Next up for Kimball was a show near and dear to his heart,
Back in NY,
Going from one "jukebox musical" to another is a gutsy move but one Kimball embraced enthusiastically. "I read the script for Lennon and thought this is right up my alley. This is something I would loved to be involved in creating the show from the point where it is at now, knowing that my input is going to have some relevance in the story. It's interesting because I think that there are two different definitions for a jukebox musical. The first is the kind of Mamma Mia!, Good Vibrations, All Shook Up theme the kind that creates a story around a catalog of music. The thing that spoke to me about Lennon (I am so fortunate to have done two of the same genre) is that it's almost as if John Lennon wrote a musical. It's hard to say. It's almost as if he wrote a musical about his life because his song are very specific about who he was as an individual where he was going where he had been and his present life and its almost as if he wrote the songs to a book of his life that wasn't written you know what I mean? So that's what really interested me about it. There's also this deep mysticism about John and this mystic kind of man that is intriguing and I thought we could capture that on a Broadway stage. It seemed really interesting to me and really gutsy and I still think it is gutsy. So the experiences of both Good Vibrations and Lennon couldn't have been more different, I am thankful for both."
Both shows didn't win reviewers hearts. When asked if
"I think we all kind of expected it (the bad reviews for Good Vibrations) we expected the worst and we kind of got the worst. I don't think it was quite fair I think that the reviewers at the beginning of the year my theory is hold themselves up in some secret building and wear cloaks and light candles and decide what they are going to pan and who is going to do the panning. But they really had it out for jukebox musicals which is unfortunate because when they tend to review on the merits of the actual theatrical piece they end up reviewing the device. So they are dismissive and I was really surprised about Lennon. I knew that we had some troubles and some problems but then at the same time - the great thing about doing a Broadway show is it doesn't all make sense right away. When we were in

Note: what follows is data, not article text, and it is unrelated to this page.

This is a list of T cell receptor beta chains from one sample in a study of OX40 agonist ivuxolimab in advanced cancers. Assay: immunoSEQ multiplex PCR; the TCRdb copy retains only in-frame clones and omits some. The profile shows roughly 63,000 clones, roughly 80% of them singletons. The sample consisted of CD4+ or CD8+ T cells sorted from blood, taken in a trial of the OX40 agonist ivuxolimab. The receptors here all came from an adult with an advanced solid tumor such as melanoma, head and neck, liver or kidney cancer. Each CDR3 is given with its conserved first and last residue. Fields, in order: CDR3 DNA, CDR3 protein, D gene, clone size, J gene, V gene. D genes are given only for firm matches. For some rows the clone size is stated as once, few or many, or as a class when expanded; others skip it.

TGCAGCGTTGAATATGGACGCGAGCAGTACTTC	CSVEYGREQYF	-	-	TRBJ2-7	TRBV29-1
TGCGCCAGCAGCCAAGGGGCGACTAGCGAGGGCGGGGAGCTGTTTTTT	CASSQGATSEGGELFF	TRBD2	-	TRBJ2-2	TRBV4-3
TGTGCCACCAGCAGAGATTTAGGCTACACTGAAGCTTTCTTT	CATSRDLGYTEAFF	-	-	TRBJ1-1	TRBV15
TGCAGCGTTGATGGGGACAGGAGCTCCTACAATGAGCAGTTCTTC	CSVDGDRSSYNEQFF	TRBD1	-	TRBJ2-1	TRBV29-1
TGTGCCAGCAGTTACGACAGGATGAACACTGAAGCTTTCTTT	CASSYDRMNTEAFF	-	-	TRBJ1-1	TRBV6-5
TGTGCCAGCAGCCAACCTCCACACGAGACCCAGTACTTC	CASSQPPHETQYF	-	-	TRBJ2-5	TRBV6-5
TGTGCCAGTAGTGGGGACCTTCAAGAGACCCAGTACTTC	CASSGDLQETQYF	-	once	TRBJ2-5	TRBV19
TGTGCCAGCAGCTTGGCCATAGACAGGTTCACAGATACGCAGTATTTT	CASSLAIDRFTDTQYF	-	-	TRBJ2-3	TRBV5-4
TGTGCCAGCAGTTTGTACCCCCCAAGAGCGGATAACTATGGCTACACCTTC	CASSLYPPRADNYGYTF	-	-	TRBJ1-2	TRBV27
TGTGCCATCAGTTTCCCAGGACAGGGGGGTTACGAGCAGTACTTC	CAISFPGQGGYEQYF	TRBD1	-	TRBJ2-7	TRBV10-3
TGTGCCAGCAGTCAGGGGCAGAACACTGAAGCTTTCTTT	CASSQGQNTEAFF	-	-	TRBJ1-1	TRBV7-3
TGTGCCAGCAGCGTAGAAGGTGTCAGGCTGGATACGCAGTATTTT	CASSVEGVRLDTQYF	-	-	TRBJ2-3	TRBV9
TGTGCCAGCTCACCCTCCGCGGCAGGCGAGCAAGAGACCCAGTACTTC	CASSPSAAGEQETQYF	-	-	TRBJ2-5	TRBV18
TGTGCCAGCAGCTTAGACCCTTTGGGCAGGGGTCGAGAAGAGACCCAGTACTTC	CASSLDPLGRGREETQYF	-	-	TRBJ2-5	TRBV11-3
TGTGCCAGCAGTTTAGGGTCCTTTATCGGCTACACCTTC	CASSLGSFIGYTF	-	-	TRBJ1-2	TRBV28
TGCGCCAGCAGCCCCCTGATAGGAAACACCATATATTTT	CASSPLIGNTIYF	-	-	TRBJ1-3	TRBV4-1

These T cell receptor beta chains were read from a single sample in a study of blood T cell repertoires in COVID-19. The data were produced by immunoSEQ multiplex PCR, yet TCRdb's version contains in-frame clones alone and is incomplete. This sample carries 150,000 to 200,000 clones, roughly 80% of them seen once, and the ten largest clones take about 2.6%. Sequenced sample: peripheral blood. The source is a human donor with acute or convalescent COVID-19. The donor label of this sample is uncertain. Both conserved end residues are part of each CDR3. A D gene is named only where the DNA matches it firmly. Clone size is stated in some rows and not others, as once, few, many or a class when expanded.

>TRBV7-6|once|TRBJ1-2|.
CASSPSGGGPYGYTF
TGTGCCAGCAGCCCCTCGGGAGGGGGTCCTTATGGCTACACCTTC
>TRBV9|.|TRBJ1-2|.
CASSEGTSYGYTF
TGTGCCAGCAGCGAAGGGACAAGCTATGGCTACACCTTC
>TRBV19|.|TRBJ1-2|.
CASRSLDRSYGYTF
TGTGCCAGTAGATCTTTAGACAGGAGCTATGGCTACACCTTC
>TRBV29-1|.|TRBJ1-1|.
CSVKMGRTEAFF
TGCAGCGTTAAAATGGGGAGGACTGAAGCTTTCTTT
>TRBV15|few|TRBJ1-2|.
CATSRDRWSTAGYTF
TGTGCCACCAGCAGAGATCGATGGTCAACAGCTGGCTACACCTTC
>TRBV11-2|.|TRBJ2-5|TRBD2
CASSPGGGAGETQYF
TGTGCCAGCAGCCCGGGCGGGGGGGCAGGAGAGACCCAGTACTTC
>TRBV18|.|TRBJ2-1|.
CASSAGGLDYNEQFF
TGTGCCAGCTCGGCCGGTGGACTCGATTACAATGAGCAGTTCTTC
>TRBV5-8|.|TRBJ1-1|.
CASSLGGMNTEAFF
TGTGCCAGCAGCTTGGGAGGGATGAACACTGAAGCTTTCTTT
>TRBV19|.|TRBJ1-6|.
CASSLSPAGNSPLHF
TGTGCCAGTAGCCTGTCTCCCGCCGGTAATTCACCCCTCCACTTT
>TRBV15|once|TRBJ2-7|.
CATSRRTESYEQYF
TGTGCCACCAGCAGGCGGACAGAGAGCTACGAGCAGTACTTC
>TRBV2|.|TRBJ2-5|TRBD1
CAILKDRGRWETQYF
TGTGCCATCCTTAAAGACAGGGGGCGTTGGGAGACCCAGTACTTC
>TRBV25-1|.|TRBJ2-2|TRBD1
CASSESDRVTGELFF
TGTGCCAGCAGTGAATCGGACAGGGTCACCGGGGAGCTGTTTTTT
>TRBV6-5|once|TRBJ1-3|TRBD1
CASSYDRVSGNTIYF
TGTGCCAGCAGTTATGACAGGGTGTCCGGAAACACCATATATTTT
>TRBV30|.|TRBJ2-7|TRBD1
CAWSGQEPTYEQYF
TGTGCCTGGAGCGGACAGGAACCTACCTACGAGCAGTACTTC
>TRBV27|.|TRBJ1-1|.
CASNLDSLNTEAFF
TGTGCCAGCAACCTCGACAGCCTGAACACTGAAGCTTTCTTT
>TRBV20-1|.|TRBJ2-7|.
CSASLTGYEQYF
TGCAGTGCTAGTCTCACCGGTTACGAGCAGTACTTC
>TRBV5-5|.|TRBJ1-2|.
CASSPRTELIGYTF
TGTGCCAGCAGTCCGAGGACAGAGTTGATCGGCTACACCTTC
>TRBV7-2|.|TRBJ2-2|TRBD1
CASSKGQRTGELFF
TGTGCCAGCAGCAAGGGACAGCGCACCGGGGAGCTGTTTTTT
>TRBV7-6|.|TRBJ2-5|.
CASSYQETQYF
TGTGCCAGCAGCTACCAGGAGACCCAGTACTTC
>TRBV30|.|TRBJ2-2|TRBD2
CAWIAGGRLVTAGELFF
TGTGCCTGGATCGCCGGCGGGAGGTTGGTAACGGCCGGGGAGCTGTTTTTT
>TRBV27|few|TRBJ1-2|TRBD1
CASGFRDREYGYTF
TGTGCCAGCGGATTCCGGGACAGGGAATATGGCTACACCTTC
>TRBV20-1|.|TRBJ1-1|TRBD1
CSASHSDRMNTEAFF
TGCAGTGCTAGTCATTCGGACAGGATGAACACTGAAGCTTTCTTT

"I try to remain absolutely objective and it's the hardest thing in the world. I constantly sit down and think is this show good am I doing this show is this good? What does it look like? How can I see it from a third eye? Is it possible? And because I was injured in July, I was able to see the show which was a huge help. Another thing that a lot of the reviewers did was to blame Yoko for a lot of things. They say it's Yoko's story that it's Yoko's telling of John. Well she was in love with the man (A) and (B) she was rarely involved in making decisions about the show. Her advice to us was more along the lines of how they fell in love, where this happened and the chronology of certain events. Factual stuff. It wasn't take Cynthia out and put me in."
"It's funny - people decide they know more about John Lennon's life then John Lennon. Our entire story is his words and it's what he thought of his life by the time he got to the time in his life where he was. Apparently most reviewers decided that's not what Johns life is about which is hard for me to swallow. Honestly, our audiences absolutely love it (and I am the first person to say I hate it when people say that and they get so so reviews) but the audience really loves it and they they jump to their feet."